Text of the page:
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Customer Reviews

Superb double album

The Sufi mystic Rumi is said to have played the flute to create ecstatic states, whirling to join heaven and earth in love. The Hindu god Krishna, both great god of the universe and shepherd boy attracted his followers through blissful melodies played on his bansuri (bamboo flute). Also known as 'venu', the Indian flute is depicted in the Buddhist art of more than 2,000 years ago, and is mentioned in the ancient Vedic texts. According to one Sanskrit verse the bansuri is the source of swarajnana - the knowledge of music. For hundreds of years this simple bamboo instrument has been an important feature in Indian folk culture, but its introduction into Indian Classical Music was mostly due to the endeavours of Pannalal Ghosh as recent as the mid part of the twentieth century. He was responsible for adapting khayal, the North Indian vocal style, into flute playing as well as introducing technical amendments to make the instrument more suitable for classical music. However, it is Hariprasad Chaurasia who has played the leading role in transforming the bansuri into a worldwide phenomenon. As well as introducing innovative fingering and blowing techniques, he has increased the repertoire of the flute recital by the introduction of jor and jhalla adopted from the ancient vocal tradition of dhrupad. Hariprasad Chaurasia was born into a family of wrestlers in Allahabad, India. Young HariPrasad began training as a wrestler until one day he innocently picked up the bansuri, a single event that changed the entire course of his life as well as the history of music. He then blossomed under the tutelage of maestros like Raja Ramji, Pandit Bholanath and finally Guru Annapoorna Devi, the daughter of the famous Ustad Allauddin Khan and the sister of Ali Akbar Khan. Over the course of his career he has dedicated much of his time to the furtherance of Indian classical music worldwide creating schools of music based on traditional forms of teaching, in India, USA and Holland. In 2000, his services to Indian culture was recognised when the President of India bestowed upon him the title of Padma Vibhushan, one of the highest civilian honours that can be awarded to an Indian national. This concert performance was recorded on January 2003, at the Saptak Festival in Gujarat, India, where HariPrasad Chaurasia has been a regular performer since this annual musical celebration began some twenty five years ago. He begins his recital with Raga Jaijavanti, an evening melody which has been a great favourite of many vocal masters of the past including Bade Ghulam Ali Khan. For Indian classical music instrumentalists, vocal music is an important reference point; the phrases played are articulated as if sung. The mood of the raga is melancholic and romantic, its complex structure placing great technical demands on the performer, making it a raga that can be approached by only the more seasoned Indian musicians. The performance begins with the traditional alap, a slow, meditative elaboration of the main phrases of the raga played in a free improvised style. In instrumental music and dhrupad, the alap is followed by jor and jhalla, with the introduction of a gentle tempo. For this part of the performance HariPrasad Chaurasia is accompanied by Bhavani Shankar on the pakhawaj, an ancient, majestic sounding barrel shaped drum. Bhavani Shankar is the most prominent pakhawaj player in India today, and has been successful in exposing the instrument to a wider audience through his collaborations with artists like Zakir Hussain. Throughout the jor and jhalla he playfully follows the rhythmic phrasing of the flute with expert precision. The second half of the recital begins with the popular Raga Jog, an evening raga which has emerged as a favourite with both artists and listeners over the last fifty years. Hariprasad begins with a short alap, before playing a composition set to a nine beat rhythmic cycle (Matta taal) played by Vijay Ghate on the tabla. Vijay Ghate is considered by vocalists, instrumentalists and classical dancers as one of the best of the younger generation tabla players of India. A disciple of Suresh Talwalkar, Vijay is known for clarity, accuracy, and purity in his rendering of various complicated tabla compositions. Throughout the recital Hariprasad alternates the main line of the melody with a great variety of improvised phrases many of which are playfully imitated by the tabla player. The recital finishes with a light classical dhun played in the charming Raga Pahadi, a melody associated with the beauty of the valleys and mountains in Punjab. Accompanied by both tabla and pakhawaj, Hariprasad switches to a shorter flute for the concluding section, allowing him to play with ease in the upper octave. John Ball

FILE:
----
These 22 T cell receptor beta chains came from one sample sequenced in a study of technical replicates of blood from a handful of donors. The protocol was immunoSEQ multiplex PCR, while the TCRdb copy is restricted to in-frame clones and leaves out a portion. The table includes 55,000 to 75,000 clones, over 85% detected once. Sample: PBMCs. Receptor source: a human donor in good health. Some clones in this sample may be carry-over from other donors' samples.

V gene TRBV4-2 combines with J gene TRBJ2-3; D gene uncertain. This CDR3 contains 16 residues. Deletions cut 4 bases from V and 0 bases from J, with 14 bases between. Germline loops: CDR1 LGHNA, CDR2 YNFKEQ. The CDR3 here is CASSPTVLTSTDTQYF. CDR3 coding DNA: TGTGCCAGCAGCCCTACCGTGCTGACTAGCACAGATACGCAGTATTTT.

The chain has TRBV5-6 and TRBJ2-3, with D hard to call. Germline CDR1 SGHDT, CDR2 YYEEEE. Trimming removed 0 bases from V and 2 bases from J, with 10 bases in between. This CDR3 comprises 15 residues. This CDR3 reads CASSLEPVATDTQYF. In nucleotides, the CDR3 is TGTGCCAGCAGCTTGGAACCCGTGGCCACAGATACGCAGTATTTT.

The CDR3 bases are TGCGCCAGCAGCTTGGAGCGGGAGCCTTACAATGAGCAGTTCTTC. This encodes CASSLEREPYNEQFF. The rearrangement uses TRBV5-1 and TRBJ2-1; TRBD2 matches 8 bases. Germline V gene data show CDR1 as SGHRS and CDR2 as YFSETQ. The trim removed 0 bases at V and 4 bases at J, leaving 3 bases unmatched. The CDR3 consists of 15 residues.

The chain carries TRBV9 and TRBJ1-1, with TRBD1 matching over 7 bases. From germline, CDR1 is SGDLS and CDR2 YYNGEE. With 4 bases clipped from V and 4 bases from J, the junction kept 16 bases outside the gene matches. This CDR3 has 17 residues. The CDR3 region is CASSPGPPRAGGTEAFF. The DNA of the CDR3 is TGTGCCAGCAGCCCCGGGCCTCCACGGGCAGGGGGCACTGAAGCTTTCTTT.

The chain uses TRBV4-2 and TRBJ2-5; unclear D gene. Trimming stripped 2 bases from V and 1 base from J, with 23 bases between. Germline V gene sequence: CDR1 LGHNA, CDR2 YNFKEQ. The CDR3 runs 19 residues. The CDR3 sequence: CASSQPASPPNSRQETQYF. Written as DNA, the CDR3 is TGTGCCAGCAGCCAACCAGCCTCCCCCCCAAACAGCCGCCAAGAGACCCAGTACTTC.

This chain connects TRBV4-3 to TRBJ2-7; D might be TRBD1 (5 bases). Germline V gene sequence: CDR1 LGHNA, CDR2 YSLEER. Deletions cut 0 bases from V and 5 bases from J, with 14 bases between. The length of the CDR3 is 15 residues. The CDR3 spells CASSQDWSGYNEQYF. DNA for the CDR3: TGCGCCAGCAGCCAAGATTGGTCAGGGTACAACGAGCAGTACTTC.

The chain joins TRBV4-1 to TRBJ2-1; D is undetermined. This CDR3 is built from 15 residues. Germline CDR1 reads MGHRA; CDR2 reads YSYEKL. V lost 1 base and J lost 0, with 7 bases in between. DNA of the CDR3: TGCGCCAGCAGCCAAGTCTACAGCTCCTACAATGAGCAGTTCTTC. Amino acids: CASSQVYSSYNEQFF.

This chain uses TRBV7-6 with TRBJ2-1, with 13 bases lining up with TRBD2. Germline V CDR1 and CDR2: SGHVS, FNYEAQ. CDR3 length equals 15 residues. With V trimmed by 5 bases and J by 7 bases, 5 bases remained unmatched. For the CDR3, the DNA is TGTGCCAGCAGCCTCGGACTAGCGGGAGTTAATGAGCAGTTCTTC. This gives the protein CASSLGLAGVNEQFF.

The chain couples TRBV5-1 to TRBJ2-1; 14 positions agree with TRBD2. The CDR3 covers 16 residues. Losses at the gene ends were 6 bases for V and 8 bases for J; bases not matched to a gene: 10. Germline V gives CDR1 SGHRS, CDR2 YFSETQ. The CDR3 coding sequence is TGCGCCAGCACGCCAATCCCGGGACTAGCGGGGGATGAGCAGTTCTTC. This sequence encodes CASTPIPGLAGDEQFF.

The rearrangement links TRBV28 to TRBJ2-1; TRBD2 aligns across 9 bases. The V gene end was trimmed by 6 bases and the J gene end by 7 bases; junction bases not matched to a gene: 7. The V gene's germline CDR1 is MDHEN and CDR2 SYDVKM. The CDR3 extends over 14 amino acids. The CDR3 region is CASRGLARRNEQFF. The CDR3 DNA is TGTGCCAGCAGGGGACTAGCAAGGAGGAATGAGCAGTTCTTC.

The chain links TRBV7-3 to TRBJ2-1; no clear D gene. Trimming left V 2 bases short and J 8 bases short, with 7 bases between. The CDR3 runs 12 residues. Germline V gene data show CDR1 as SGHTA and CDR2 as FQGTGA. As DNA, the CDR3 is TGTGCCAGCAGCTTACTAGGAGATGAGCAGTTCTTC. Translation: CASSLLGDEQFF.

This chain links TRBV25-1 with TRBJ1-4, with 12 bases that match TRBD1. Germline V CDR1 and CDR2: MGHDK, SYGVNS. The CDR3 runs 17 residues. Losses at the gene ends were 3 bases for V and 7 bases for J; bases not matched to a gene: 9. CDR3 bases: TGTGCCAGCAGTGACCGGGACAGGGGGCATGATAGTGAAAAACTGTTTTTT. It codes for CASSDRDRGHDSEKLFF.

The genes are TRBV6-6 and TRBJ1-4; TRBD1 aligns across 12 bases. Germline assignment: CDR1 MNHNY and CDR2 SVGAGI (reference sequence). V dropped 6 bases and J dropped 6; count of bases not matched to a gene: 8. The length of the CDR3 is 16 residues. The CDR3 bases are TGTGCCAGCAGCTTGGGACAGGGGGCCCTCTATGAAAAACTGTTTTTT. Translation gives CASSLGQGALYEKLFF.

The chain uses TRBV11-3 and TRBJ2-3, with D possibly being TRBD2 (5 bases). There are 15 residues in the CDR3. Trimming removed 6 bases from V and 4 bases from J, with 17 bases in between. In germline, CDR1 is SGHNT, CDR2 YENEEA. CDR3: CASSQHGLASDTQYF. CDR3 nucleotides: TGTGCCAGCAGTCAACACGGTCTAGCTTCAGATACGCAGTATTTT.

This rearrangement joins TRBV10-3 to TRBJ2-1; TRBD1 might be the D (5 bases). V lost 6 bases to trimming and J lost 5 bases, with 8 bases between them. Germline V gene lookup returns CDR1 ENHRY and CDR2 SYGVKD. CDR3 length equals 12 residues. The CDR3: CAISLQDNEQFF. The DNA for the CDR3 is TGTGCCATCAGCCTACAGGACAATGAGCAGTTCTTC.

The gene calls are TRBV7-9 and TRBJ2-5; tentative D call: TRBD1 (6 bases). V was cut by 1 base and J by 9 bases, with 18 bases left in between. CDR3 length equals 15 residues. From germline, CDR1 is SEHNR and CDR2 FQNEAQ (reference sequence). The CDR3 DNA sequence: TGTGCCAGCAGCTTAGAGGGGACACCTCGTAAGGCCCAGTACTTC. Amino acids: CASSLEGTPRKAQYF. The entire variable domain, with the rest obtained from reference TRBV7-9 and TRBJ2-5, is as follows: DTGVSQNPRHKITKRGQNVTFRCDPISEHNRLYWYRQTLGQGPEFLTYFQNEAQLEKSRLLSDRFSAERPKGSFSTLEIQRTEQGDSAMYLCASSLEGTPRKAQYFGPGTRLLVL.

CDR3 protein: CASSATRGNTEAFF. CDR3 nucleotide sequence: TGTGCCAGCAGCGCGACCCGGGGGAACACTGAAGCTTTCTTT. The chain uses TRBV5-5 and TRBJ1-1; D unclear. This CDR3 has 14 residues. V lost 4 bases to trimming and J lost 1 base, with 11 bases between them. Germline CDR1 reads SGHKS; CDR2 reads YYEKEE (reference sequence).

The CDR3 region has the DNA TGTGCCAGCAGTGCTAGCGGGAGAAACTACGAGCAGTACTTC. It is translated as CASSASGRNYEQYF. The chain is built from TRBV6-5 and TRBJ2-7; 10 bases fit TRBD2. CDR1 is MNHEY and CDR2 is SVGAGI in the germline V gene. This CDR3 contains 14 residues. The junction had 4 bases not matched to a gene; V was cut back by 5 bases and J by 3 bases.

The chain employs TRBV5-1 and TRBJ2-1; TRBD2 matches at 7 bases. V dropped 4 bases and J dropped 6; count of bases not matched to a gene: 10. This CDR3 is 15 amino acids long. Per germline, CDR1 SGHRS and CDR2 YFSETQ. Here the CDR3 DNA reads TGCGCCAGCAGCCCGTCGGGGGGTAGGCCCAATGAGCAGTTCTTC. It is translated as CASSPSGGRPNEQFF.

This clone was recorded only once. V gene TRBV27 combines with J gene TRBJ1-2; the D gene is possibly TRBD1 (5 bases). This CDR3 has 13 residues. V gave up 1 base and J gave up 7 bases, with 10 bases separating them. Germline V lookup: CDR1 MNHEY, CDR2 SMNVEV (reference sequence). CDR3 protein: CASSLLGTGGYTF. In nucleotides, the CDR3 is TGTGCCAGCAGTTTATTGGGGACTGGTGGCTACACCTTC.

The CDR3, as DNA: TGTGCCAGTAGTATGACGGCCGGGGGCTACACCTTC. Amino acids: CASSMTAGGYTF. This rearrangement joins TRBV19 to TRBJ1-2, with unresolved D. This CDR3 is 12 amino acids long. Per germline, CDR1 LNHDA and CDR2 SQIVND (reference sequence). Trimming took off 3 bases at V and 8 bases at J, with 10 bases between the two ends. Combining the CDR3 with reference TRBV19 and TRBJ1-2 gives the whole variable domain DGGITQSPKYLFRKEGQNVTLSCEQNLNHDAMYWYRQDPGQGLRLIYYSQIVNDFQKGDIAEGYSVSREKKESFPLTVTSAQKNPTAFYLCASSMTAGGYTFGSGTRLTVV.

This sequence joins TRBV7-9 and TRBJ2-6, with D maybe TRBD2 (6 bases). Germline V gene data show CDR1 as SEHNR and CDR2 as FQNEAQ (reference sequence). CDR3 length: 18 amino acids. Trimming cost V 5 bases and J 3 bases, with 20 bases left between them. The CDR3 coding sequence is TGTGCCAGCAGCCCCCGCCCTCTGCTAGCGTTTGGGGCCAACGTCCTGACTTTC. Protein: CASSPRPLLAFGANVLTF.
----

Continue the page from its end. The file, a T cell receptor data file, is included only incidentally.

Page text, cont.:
Born: July 1, 1938 in Allahabad, Uttar Pradesh, India

Genre: World

Years Active: '50s, '60s, '70s, '80s, '90s, '00s

With his virtuousic blowing technique, Hariprasad Chaurasia has turned the Bansuri (bamboo) flute into an instrument of beauty. Blending the musical traditions of India with imagination and innovation, Chaurasia has reached beyond classical music to create a sound of his own. Presented with the national award of the Sangeet Natak Academy in 1984, Chaurasia received the Gaurav Puraskar from the state government of Maharashtra, India in 1990, the Padma Bhushan and the Konarak Samman in 1992 and the...
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Shikhar, Pandit Hariprasad Chaurasia
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  • $19.99
  • Genres: World, Music, Asia
  • Released: 2004

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